Bill Diskin is the Poet Laureate for the city of York, PA. Every other Thursday, he writes a column for The York Daily Record. You can find those columns about poetry at his Poetryork blog, but you”ll find a great deal more there as well. You”ll find poetry – not just his own, but that written by people who live and work in York, and write about life and death and work and joy and tragedy and baseball. Diskin”s column and blog are another of those special treasures that I run into when I”m poking around looking for something else. In this case, I was looking for more information on the subject of poetry and healing, the subject I wrote on yesterday. What I found was this…
Is there a role for poetry in a society burdened by public tragedies?
In yesterday”s blog entry, Diskin wrote about two local writers and shared the poems that they wrote to help them deal with the tragedy of six little girls shot to death in an Amish schoolroom. The poems that he chose touched me with a special lightness, because they echo a poem that a friend of mine is working with. All three poems share a tone – a gentleness and grace that lifts them above revenge and hate and makes them truly healing poems.
And I believe there is a reason for this – a reason that”s touched on by the other poet that Diskin wrote about in the same column, Joseph Maldonado. Maldonado is a journalist who often contributes to the York Daily Record. He was stunned to learn that one of the families involved in the shooting at the schoolhouse was a family that he had written about some years ago. He said,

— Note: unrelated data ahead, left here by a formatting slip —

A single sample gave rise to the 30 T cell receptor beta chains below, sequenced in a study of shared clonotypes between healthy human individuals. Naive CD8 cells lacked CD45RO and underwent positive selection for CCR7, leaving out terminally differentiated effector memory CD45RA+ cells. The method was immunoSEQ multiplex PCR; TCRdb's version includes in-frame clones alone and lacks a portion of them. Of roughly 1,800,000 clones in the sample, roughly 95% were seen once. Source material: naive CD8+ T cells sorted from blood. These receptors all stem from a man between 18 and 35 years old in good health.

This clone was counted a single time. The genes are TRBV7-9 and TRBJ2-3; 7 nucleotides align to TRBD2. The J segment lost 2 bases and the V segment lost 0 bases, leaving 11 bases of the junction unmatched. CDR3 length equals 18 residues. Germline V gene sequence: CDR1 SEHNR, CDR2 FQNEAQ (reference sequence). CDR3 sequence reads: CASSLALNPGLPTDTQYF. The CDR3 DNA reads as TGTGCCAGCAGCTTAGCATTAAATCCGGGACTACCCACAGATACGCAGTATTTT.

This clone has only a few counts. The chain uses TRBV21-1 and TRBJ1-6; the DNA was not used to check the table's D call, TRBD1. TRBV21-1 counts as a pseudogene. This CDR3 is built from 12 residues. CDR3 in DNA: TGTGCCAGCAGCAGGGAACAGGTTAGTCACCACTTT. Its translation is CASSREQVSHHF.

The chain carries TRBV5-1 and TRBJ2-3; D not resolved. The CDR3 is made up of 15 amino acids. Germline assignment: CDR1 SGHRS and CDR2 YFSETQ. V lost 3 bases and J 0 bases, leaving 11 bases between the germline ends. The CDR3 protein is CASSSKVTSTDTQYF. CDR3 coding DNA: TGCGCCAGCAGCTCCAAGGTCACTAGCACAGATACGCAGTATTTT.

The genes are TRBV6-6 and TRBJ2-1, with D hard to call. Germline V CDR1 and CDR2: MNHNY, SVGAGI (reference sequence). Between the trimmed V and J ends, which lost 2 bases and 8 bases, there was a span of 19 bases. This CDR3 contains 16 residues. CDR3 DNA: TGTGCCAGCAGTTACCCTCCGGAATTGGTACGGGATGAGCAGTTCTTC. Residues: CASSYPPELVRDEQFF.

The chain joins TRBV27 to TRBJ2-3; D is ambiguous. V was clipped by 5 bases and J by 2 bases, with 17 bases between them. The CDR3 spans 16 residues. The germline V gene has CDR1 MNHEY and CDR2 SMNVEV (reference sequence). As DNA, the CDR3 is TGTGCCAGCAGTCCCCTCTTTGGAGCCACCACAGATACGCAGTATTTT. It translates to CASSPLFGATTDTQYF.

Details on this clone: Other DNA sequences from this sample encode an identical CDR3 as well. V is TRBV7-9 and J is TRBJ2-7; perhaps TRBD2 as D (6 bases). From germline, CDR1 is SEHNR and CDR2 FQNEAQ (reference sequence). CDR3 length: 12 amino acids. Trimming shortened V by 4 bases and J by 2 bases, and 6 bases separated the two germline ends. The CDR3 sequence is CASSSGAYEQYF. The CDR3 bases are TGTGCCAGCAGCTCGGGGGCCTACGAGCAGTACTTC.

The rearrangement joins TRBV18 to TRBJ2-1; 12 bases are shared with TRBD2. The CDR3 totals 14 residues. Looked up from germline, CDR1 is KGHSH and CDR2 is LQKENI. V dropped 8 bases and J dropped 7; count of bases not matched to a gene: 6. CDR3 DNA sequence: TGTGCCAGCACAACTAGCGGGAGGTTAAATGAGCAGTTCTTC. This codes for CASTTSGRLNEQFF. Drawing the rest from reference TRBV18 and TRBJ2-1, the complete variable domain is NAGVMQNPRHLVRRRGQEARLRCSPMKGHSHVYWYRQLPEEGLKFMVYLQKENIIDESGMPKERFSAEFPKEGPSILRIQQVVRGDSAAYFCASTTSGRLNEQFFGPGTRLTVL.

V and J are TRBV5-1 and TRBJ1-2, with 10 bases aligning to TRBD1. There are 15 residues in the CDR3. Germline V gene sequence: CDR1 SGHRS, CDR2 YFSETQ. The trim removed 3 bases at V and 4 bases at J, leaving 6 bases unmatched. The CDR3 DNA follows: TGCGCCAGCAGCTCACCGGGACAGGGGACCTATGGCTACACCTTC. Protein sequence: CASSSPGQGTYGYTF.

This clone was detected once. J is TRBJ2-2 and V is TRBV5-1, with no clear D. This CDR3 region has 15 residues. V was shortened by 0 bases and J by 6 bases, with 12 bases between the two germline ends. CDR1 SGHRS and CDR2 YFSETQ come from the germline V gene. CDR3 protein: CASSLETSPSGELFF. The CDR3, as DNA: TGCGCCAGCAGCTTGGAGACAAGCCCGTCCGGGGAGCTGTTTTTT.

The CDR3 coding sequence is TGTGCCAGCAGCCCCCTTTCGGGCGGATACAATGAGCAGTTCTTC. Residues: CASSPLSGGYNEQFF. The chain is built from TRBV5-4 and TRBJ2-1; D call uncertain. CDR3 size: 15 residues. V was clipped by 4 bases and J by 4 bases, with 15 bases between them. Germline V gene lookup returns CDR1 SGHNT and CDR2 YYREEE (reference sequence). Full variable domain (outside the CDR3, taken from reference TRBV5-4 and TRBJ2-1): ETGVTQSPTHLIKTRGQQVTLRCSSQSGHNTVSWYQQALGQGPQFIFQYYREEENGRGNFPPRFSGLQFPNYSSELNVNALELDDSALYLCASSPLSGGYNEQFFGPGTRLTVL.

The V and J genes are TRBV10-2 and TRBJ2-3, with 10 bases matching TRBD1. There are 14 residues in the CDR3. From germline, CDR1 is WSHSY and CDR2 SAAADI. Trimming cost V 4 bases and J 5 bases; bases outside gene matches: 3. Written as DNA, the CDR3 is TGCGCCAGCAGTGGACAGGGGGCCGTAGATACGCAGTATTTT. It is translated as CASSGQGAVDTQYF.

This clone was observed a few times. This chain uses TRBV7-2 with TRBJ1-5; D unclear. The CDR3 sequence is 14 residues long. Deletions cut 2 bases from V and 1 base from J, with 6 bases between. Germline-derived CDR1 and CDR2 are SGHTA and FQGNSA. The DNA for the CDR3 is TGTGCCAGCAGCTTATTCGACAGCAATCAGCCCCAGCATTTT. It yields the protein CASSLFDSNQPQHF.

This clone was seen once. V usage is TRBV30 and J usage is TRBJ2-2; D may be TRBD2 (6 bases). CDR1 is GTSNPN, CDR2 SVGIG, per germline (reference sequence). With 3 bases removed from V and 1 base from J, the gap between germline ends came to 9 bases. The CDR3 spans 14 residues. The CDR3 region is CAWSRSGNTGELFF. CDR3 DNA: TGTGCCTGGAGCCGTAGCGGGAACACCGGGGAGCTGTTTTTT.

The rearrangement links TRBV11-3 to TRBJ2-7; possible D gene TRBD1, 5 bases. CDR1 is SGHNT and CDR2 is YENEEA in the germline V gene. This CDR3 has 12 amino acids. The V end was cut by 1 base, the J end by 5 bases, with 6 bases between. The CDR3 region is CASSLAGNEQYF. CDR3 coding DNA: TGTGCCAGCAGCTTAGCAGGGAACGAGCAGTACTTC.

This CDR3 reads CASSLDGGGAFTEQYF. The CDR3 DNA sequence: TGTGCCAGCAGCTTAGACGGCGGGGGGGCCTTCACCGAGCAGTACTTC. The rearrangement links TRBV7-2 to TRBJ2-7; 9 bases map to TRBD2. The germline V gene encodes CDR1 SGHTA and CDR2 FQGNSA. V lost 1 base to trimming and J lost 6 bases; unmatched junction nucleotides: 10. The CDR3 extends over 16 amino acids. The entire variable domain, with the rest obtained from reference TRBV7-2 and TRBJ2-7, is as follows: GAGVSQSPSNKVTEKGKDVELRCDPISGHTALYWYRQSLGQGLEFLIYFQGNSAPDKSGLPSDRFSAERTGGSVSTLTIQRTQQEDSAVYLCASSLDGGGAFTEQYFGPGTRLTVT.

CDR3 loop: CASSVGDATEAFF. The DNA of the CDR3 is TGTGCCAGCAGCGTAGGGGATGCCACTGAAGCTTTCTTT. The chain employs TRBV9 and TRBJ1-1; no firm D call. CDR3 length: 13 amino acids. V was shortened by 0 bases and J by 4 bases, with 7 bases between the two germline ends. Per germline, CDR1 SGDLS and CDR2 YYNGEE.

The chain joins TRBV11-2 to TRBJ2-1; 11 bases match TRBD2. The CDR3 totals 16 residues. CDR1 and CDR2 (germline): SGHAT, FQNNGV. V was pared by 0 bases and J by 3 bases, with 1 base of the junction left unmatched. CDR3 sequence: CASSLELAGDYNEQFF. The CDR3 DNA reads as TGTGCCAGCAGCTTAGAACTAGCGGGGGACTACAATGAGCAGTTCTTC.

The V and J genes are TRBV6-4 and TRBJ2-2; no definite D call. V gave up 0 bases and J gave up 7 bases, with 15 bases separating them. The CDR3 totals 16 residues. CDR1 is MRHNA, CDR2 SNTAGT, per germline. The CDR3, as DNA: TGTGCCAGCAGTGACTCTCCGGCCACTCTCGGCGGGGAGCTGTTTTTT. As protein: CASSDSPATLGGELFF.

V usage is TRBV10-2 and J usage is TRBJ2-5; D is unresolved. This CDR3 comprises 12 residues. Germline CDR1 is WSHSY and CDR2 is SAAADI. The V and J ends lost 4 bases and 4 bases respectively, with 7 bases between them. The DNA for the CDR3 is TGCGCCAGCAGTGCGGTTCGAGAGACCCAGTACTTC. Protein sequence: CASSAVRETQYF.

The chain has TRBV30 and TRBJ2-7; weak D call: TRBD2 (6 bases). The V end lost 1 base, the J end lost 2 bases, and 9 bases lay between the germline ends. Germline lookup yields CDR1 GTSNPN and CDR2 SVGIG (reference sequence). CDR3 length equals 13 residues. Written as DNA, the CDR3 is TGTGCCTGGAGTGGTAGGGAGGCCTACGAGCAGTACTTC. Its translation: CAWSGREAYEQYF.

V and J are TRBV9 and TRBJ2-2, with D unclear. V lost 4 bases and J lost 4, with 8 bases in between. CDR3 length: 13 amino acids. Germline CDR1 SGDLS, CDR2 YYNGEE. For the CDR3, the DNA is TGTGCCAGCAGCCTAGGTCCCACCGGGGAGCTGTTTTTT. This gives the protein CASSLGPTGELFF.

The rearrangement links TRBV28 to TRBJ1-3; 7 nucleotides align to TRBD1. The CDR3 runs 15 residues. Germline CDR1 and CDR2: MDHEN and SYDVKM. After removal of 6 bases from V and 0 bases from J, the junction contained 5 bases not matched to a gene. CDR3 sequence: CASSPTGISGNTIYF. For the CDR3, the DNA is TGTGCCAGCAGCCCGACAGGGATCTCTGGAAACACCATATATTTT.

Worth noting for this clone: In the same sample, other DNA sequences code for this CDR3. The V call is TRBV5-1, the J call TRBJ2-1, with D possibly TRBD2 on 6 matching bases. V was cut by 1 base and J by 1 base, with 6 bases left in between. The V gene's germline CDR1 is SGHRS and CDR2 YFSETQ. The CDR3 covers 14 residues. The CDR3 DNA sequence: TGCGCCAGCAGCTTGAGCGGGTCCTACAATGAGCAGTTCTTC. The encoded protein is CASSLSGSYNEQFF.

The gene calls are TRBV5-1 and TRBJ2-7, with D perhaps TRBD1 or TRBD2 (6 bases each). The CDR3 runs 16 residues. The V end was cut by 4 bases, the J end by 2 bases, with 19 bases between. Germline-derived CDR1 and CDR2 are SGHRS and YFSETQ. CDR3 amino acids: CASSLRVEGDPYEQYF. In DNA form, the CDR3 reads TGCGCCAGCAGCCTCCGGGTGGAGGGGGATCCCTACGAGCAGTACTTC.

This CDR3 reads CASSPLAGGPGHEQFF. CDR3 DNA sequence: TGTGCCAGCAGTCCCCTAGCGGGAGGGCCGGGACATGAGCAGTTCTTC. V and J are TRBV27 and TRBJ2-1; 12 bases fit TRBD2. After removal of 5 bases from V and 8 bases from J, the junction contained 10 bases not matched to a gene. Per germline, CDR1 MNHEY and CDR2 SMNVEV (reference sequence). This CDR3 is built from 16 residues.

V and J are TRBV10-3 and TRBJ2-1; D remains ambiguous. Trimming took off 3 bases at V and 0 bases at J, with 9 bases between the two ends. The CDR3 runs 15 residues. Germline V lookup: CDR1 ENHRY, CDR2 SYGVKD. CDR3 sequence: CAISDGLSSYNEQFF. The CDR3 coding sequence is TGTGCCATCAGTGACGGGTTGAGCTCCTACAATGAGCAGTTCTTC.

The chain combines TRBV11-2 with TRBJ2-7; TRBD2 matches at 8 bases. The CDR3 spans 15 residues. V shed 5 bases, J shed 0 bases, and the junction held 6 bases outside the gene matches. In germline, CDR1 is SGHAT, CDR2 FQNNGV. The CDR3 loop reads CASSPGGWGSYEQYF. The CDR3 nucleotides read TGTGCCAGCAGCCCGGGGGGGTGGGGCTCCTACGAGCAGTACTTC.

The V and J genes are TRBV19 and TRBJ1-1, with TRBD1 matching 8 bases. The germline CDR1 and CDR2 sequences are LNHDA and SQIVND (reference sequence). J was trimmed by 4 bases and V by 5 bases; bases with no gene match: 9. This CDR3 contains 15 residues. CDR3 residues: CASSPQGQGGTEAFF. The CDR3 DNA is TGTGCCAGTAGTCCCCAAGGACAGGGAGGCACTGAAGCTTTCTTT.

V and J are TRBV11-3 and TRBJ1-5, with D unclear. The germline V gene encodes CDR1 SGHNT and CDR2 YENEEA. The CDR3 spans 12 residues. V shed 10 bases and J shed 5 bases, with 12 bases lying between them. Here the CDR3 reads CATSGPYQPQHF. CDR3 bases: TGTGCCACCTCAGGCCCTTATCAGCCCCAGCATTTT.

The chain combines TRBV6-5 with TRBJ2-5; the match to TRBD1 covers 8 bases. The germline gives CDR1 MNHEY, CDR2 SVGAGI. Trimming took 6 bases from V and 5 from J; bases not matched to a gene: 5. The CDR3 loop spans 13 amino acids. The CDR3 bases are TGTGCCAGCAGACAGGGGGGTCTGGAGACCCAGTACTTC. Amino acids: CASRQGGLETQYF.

Maldonado admits that his initial personal reaction was a desire to seek revenge on the shooter. “But this is not the way of the Amish”, Maldonado says.
I believe in the power of words to heal and to hurt, to enflame and to douse fire, to bring people to their feet or to their knees. The same poem that is only words to one person can bring about a transformation in another – and that transformation can have powerful results. Diskin believes in the same things – this is not the first time that he has written about the power of poetry to heal. On September 26, he wrote about Olivia”s House, an organization of caregiving professionals whose mission is to help children deal with grieving. Poetry is one of the tools that they use. His August 1st column quoted poet Robert Hess:
In July, he wrote about how poetry and parenting. In June, about poetry and building community. In May, he pointed to an article in the Philly Inquirer about the growth of online poetry communities. I suspect that if you asked Diskin if poetry is dying, his response would be a resounding, “Hell, no!”
Diskin uses his columns and his blogs as a platform to introduce readers to other poets, to share poetry that he loves, and poetry that he has written and to talk about poetry and what it does in the world today. His focus may be regional, but it reflects the role that poetry is taking on around the country. Words, skillfully crafted and carefully chosen, can be far more than flat letters on a page. They can help start and promote healing in those that take the time to listen and let themselves feel along with the poet. Thank you, Bill – and thank you, Jonathan, Marion and Joe for the poems that brought tears to my eyes and gentleness to my heart.
Diskin”s Why Poetry Matters from Susquehanna Life Magazine
Bill Diskin”s Personal Website
Submission Guidelines for York Daily Record
YorkWritesJr Blog edited by Diskin, children”s poetry
YorkWrites poetry by York residents and others
RSS Feed for PoetrYork Blog